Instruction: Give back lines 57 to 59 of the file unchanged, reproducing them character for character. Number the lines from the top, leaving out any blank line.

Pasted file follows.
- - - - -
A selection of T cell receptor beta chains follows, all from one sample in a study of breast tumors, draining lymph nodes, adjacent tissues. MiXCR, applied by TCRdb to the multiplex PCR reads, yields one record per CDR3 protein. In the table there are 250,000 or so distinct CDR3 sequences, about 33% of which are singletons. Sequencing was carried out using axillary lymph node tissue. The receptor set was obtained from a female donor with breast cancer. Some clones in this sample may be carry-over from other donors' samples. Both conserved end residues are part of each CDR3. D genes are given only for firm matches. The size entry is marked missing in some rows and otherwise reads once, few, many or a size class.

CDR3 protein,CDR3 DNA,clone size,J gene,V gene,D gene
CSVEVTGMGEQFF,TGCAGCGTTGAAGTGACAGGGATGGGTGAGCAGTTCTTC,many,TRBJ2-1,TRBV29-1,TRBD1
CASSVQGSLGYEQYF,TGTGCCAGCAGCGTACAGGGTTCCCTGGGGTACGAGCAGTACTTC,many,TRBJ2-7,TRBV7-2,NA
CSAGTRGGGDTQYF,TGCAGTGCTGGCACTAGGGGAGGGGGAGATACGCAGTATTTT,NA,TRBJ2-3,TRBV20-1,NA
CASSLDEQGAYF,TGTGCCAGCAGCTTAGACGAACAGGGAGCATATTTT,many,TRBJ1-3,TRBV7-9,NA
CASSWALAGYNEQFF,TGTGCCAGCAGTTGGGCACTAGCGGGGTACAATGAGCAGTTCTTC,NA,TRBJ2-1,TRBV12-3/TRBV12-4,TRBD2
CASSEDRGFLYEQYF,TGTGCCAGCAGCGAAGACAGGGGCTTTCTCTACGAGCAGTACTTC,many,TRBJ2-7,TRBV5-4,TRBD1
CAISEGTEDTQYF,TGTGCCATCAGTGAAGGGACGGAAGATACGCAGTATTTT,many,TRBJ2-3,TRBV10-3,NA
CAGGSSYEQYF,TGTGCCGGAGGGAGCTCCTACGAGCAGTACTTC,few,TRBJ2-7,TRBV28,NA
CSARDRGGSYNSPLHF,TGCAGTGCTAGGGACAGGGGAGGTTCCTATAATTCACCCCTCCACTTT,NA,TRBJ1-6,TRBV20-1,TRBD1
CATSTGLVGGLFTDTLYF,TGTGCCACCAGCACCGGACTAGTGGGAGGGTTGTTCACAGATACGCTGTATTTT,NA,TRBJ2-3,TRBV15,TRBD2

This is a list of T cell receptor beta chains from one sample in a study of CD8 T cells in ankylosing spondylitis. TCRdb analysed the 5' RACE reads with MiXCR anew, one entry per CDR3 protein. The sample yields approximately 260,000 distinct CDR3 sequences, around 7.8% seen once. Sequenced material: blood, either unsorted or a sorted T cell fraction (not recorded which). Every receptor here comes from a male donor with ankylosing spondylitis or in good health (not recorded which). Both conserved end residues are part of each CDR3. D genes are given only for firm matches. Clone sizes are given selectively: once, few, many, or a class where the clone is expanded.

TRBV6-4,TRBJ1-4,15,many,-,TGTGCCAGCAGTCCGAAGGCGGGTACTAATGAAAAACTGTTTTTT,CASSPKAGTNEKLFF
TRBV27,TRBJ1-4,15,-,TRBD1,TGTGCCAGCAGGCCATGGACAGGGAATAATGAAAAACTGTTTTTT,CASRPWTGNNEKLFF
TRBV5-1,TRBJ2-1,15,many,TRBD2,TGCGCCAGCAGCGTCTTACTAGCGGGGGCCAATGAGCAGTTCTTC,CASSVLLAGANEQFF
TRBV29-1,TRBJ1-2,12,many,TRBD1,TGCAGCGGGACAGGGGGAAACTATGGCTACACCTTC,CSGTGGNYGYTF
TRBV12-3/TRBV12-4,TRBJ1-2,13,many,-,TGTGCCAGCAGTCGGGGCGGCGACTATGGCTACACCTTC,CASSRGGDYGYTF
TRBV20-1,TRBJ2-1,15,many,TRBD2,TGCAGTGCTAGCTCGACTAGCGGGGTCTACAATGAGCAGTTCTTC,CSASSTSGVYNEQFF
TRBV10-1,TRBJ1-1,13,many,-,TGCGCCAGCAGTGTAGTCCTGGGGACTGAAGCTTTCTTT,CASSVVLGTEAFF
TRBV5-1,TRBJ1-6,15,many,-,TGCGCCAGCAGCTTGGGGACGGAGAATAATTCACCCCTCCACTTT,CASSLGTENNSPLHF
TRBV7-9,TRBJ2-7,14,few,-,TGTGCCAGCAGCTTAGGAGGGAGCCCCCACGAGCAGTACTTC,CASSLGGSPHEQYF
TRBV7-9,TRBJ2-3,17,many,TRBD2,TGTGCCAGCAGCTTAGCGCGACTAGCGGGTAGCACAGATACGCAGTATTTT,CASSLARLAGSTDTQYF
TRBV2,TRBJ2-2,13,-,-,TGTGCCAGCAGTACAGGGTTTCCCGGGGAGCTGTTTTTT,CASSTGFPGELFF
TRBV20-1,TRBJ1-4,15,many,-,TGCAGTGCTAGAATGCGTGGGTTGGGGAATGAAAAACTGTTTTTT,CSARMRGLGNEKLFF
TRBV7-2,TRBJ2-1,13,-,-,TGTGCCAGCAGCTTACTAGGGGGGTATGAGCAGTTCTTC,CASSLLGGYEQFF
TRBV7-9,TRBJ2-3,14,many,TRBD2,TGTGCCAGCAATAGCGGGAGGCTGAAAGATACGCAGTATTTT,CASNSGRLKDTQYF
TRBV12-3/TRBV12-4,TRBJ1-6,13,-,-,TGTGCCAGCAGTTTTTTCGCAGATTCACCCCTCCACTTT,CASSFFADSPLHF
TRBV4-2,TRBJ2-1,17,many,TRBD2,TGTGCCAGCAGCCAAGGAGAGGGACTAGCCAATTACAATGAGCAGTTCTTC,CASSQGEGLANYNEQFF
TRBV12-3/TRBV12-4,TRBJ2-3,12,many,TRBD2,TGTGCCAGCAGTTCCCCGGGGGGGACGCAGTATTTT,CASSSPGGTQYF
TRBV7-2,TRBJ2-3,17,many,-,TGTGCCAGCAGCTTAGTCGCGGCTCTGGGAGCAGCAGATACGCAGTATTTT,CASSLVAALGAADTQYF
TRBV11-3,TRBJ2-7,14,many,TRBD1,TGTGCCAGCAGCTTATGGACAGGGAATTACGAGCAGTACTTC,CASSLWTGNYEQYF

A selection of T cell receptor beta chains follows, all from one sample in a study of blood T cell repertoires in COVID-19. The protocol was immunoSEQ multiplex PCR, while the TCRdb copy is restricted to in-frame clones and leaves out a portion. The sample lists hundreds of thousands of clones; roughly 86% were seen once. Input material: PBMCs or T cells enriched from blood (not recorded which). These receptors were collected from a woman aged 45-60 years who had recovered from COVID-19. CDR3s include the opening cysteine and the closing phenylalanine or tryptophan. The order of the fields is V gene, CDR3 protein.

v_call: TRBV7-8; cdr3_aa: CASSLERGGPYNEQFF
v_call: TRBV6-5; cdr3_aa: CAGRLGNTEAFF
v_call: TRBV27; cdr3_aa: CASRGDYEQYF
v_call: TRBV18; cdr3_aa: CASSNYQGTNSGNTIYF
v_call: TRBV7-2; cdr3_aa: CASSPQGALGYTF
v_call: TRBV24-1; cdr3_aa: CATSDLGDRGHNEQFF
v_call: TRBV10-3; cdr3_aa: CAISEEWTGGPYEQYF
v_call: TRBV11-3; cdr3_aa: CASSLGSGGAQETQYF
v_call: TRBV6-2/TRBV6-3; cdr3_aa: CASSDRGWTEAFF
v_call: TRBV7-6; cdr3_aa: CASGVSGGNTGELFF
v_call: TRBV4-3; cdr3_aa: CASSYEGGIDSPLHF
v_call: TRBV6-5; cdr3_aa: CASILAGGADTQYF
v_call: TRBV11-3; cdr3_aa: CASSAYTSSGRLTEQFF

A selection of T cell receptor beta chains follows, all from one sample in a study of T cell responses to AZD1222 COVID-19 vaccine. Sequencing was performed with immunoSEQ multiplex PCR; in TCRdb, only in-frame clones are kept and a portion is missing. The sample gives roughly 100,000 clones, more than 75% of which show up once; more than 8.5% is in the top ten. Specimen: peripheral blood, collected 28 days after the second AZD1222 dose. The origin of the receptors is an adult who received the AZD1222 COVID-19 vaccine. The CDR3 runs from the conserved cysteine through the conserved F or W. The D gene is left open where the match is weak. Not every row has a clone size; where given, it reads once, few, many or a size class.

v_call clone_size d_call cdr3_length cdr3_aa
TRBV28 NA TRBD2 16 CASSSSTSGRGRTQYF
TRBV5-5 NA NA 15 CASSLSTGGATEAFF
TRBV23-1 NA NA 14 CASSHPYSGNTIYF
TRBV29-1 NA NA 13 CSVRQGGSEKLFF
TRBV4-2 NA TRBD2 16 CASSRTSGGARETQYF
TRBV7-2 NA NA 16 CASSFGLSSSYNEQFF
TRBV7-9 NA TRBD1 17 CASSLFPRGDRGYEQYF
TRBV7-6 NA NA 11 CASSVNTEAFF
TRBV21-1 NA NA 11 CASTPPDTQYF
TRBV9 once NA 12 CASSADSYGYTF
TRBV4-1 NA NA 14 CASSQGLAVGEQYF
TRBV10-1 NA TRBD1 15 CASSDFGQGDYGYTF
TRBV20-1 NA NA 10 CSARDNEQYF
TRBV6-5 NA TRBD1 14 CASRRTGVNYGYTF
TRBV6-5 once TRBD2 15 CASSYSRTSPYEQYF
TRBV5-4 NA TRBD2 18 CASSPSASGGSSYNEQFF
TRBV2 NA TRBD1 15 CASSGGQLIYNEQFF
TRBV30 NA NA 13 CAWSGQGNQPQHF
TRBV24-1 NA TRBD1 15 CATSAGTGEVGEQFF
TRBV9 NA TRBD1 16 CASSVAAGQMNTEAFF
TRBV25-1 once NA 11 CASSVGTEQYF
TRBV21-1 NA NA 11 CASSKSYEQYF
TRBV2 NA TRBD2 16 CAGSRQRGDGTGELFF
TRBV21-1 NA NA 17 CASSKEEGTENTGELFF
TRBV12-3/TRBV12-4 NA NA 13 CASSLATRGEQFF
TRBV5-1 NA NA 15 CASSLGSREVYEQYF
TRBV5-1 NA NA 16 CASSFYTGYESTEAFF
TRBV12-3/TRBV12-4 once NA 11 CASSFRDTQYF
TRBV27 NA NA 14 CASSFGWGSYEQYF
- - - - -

TRBV21-1 NA NA 11 CASTPPDTQYF
TRBV9 once NA 12 CASSADSYGYTF
TRBV4-1 NA NA 14 CASSQGLAVGEQYF